Policy matrix organizes a webinar on “Right to Health: Making Healthcare accessible, available and affordable”
Amidst the country battling the intense second wave of the COVID-19 pandemic, Policy Matrix, a public policy think based out of New Delhi organized a webinar on the topic of “Right to Health: Making healthcare accessible, available and affordable”. A panel of experts which included members of the parliament, academicians of international repute, impact investor in the area of healthcare, healthcare entrepreneurs and public health experts provided crucial insights into the state of healthcare in India and deliberated on the future roadmap. The session was moderated by Ms Anoo Bhuyan, a senior journalist reporting on healthcare and currently the Special Correspondent, IndiaSpend.
Mr Krishna Devrayalu Lavu, Hon. Member of Parliament (Lok Sabha) spoke about the need for right to health paradigm with particular focus on execution stratgey. “Legislation alone cannot solve the ills of healthcare in India as we have seen in the case of Right to Education”, he further added. He also spike about the pertaining questions polimakers have to grapple with, like how can health be made affordable and accessible? How can good quality healthcare be taken to every nook and corner of India? Where will the additional funds for investments into the healthcare system come from? Should the government look towards compulsory healthcare insurance schemes or should they invest in rural healthcare?
Mr Sameer Wagle, the managing director of the Asian Healthcare Fund spoke about current India’s meagre spending on healthcare and the need to hike it substantially. He spoke about the systemic problems in healthcare brought to the surface by the COVID-19 pandemic and the need to augment and re-prioritise the resources. “Till now healthcare has not been a political issue because the impact from spending on healthcare is not seen immediately. The dividends from investment into healthcare is something that does not come in mere 5 years and therefore governments do not focus on it. This form of thinking has to be changed”, he further added.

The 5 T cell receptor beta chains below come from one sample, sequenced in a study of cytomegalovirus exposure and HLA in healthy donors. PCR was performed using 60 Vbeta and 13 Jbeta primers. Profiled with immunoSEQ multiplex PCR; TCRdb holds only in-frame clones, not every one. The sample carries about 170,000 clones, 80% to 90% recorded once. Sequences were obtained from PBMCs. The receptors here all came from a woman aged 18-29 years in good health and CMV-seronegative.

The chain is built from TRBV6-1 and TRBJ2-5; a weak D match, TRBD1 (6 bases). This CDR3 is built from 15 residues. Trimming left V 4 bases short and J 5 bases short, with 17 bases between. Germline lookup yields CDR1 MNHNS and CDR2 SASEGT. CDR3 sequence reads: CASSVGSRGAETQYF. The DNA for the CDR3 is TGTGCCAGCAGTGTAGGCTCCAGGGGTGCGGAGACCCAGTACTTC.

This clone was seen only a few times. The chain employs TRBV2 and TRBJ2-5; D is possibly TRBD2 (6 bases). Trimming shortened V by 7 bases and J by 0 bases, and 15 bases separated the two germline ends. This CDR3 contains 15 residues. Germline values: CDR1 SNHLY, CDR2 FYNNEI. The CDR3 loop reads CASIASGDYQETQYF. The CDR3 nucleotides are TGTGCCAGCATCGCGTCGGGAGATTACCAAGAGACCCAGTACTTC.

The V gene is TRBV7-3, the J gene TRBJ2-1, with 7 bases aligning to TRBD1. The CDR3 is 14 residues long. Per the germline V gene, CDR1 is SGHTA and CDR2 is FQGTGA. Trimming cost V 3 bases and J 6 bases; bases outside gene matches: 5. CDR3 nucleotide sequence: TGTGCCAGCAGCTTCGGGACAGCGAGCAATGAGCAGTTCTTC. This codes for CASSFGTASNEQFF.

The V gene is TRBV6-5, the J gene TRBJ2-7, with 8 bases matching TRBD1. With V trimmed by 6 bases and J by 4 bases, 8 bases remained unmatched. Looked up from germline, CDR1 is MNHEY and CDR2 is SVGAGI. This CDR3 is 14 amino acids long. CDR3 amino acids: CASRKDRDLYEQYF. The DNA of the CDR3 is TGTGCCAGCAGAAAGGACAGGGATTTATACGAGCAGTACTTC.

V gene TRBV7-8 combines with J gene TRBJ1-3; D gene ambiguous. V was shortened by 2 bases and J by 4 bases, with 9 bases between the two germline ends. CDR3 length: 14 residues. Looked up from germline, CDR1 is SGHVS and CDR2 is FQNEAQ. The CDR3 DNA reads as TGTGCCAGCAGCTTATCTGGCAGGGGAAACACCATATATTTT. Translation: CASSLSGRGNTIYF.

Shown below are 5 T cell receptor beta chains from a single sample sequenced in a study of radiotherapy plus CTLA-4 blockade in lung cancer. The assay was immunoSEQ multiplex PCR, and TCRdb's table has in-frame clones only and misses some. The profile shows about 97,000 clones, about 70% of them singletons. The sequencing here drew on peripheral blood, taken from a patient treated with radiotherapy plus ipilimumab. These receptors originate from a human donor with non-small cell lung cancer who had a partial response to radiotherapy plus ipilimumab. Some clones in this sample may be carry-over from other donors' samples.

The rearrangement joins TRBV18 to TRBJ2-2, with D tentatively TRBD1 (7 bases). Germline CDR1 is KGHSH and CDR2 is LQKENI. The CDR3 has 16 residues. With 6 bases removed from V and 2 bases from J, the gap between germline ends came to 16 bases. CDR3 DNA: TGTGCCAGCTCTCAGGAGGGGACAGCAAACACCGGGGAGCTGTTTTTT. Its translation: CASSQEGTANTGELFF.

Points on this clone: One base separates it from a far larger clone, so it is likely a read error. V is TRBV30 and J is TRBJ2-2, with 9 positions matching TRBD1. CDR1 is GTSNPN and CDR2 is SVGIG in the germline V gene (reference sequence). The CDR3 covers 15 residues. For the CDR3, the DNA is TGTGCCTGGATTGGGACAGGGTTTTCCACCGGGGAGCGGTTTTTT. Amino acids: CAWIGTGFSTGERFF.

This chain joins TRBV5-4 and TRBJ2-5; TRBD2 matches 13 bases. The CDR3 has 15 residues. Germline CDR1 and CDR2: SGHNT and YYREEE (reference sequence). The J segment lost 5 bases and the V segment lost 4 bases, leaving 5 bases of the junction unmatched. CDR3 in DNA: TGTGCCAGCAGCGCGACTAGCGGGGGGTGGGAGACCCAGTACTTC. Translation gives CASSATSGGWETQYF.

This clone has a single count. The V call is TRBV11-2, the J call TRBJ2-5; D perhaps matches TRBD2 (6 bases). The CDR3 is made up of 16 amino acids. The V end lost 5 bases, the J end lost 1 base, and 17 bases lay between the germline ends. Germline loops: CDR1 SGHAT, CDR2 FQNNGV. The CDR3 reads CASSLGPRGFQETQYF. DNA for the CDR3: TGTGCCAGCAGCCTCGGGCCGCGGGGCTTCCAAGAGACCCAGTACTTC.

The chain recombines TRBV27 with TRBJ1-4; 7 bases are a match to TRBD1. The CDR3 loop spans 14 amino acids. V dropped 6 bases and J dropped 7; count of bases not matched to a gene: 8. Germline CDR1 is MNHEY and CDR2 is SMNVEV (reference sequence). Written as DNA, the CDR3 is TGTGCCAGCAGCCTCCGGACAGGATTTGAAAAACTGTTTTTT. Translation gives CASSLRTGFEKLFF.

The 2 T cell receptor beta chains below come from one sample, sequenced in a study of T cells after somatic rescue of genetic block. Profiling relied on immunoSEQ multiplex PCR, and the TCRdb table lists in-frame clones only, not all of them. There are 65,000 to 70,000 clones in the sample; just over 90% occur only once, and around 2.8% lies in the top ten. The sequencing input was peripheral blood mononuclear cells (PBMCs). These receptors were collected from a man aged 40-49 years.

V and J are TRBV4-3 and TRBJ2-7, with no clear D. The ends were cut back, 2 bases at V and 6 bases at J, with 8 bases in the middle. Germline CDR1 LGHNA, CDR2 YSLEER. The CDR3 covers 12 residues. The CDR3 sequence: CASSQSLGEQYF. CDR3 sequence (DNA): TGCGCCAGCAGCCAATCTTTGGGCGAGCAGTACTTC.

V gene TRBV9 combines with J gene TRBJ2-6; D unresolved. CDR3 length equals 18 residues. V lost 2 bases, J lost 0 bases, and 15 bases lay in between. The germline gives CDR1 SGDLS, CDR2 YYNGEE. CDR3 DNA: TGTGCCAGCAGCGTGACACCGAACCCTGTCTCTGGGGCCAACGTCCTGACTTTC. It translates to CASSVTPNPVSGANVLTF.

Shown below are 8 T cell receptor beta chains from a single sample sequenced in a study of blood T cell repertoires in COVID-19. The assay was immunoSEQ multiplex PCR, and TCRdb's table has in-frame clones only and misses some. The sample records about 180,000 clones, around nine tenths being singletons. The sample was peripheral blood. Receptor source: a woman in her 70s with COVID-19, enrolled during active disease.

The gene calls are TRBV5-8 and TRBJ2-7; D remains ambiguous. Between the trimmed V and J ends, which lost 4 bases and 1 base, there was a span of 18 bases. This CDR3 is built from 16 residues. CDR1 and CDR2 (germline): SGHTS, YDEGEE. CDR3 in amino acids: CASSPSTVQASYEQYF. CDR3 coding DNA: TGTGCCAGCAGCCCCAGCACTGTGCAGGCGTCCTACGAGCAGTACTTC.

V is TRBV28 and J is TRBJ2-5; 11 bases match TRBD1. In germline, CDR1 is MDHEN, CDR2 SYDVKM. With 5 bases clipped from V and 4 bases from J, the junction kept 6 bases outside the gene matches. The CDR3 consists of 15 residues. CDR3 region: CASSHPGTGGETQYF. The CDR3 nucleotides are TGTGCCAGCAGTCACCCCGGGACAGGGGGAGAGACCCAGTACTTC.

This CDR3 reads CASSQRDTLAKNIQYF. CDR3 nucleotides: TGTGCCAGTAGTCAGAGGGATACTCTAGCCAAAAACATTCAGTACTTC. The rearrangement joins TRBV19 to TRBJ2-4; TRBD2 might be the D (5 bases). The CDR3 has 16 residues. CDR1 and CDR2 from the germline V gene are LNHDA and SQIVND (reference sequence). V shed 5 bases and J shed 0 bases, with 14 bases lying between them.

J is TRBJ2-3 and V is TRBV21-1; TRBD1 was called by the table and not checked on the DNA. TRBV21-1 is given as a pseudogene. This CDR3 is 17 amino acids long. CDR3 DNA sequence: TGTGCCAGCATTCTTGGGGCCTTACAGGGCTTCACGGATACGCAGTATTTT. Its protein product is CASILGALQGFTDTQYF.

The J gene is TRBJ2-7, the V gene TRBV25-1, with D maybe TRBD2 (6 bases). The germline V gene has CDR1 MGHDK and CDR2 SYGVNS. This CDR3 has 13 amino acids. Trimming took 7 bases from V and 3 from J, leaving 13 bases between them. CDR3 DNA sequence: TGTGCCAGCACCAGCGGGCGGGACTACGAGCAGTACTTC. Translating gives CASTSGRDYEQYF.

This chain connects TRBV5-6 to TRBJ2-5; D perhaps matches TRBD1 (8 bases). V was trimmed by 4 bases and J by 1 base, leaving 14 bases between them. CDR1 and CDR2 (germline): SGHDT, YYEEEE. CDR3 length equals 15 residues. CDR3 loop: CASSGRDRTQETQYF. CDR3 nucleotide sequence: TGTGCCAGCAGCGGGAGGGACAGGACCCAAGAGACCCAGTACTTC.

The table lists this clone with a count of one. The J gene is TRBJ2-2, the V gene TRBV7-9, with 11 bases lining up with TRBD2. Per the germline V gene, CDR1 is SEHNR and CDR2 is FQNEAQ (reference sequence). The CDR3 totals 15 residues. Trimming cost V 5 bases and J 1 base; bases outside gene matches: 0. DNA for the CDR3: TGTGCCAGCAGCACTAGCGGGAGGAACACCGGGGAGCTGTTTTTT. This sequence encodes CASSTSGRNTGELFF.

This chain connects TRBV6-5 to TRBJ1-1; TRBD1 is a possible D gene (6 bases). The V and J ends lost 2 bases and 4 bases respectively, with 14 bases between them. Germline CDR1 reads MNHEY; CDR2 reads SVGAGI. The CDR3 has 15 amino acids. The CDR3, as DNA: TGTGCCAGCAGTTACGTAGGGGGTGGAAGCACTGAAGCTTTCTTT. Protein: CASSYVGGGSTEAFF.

Prof Manoj Kumar Jha, Hon. Member of Parliament (Rajya Sabha) and a professor at Delhi University spoke about the neglect of healthcare by successive governments as investment in healthcare does not give immediate electoral rewards. Laying down various constitutional provisions, he spoke about right to health as a constitutional right. He also assured his support as a member of the legislative to any initiative being taken on this.
Aparajita Sarangi, Hon. Member of Parliament (Lok Sabha) about the need to make healthcare an issue to work on round the year and not only during a pandemic. She spoke about the importance of human resource developmentin healthcare which involves investment in education, training and resource allocation. She also spoke about her experience of handling human resources as an administrator.She also spoke about the current government’s efforts towards increasing the percentage of spending on healthcare to 2.5% of India’s GDP.
Dr Bhaswati Bhattacharya, a clinical Assistant Professor of Medicine at the Well Cornell Medical College in New York spoke about the technical expertise of the doctors in India given the wide range of issues and cases they handl. She spoke about the need to invest a lot more in good quality education and training for budding doctors and the need to have an integrated approach towards healthcare involving AYUSH practitioners and Ayurveda doctors.
Dr Tarlochan Singh Kler, Chairman at Fortis Heart Hospital spoke about the dire need for more qualified medical practitioners in India. He also added that the private sector in India takes care of 70% of India’s healthcare and therefore the private sector cannot be ignored.
Ms Ananya Awasthi, Assistant Director at Harvard School of Public Health, India Research Centre spoke about how the COVID-19 pandemic has affected the middle and upper-middle class of the society and echoed the words of previous panelists that India must spend more on public health. Also spoke about the need for public health manifesto for all political parties.
The Q/A session following the panel discuss witnessed active engagment from the audience and the panelists.